Consequently there are many companies around the world engaged on a diverse range of both large and small experimental processes aimed at creating and capturing hydrogen gas from renewable sources.

One such company, which the UK daily media has sadly avoided publicising, is ITM POWER founded and based in the UK. ITM Power has partnered a great deal of research, and production trials linked with automotive fuel cells and has powered a number of vehicles running on ‘clean’ hydrogen.

The major limitation is ‘how much’ hydrogen can be produced from clean energy? And so far producing large volumes of 'clean' hydrogen gas to power millions of cars is commercially unsustainable.

Whilst ITM Power has developed extensive technology for automotive applications, its major success has been in the design and manufacture of stand-alone POLYMER ELECTROLYTE MEMBRANE (PEM) electrolysers. The PEM is part of a total system aimed at capturing energy and producing hydrogen by an integrated compression method and storage.

Recently ITM Power won a tender to provide such a system to the European Marine Energy Centre site on the island of Eday in the Orkney Islands of Scotland. The EMEC has a test site on Eday capturing and storing power from wave energy.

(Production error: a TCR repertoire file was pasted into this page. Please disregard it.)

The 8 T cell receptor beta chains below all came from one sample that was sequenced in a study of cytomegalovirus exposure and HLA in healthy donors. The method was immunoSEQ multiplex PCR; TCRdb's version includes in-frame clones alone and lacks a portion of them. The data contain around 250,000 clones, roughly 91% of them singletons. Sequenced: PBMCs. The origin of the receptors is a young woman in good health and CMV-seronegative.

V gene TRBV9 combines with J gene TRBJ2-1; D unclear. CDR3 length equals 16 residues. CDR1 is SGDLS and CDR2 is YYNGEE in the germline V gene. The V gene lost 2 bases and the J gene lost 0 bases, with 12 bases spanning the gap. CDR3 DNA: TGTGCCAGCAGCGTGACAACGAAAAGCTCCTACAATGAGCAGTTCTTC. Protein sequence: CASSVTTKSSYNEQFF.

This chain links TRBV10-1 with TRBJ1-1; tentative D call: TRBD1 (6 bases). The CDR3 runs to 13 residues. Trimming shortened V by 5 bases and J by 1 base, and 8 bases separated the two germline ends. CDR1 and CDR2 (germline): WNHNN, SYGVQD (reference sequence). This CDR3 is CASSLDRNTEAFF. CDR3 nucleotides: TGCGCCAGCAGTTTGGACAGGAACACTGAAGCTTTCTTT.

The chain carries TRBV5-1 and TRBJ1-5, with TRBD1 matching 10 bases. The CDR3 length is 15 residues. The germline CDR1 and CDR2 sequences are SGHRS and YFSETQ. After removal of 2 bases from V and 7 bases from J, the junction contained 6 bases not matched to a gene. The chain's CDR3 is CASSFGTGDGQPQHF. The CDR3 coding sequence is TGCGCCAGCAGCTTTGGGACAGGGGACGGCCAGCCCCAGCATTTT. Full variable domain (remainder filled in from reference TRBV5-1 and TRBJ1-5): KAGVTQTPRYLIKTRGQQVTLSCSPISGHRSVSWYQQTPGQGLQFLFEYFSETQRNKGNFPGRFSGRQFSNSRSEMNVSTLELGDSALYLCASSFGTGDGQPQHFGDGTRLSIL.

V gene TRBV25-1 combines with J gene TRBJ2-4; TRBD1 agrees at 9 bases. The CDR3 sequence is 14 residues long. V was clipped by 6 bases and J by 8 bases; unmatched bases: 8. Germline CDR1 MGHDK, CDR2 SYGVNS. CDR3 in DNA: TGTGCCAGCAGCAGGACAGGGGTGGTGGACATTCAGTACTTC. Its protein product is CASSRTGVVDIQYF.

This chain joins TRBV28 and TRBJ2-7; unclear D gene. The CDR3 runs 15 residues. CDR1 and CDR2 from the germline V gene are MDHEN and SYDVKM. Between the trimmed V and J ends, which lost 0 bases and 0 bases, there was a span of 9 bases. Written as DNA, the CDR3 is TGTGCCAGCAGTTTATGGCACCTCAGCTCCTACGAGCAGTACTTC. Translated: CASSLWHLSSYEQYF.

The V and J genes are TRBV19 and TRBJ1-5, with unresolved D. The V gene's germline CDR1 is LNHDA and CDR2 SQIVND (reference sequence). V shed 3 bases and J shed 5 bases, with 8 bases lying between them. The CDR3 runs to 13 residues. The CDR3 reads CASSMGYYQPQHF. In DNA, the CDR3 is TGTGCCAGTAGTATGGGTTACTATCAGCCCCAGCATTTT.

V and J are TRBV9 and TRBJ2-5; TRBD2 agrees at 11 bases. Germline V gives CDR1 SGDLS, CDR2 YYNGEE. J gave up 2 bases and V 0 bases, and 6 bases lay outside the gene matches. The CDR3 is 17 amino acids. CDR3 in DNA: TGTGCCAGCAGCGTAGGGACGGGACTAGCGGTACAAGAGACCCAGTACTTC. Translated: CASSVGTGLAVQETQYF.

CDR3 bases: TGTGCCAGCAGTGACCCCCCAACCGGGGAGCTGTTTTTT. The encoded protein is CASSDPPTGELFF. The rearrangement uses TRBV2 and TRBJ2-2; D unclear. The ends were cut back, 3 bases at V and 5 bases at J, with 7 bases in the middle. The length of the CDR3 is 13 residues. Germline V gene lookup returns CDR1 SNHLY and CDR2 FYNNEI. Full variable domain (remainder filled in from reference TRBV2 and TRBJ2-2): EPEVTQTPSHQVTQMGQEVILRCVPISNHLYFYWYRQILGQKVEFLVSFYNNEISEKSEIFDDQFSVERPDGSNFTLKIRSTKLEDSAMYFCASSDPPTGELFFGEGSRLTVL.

The 0.5MW electrolyser will be used to absorb excess power generated by the tidal turbines testing at EMEC.

Tidal Turbine Generator
The hydrogen gas created from the energy from the turbines will be compressed and stored, with some of the gas being used in (an optional) hydrogen fuel cell to provide backup power to critical EMEC systems. The remainder of the hydrogen gas will be used off-site by a further project being developed separately which plans to absorb output of a local community wind turbine operated by Eday Renewable Energy Ltd.

The PEM system is housed in a standard 20ft x 10ft ISO shipping container!

ITM Power says this is a major deployment of ITM Power technology in an innovative way, to address the shortcomings of the conventional local power grid, by pioneering the production of hydrogen fuel from wave energy, and capturing surplus energy to be used on Eday, without having to rely on an inadequate grid.

This news may not be as sexy as announcing a new Fuel Cell Electric Vehicle to solve personal mobility issues, but it certainly may help power a range of innovative solutions using stationary PEMs to create and capture hydrogen gas for industrial and residential electricity needs – and every ‘clean and sustainable’ way to create ‘clean’ electricity has to get my vote!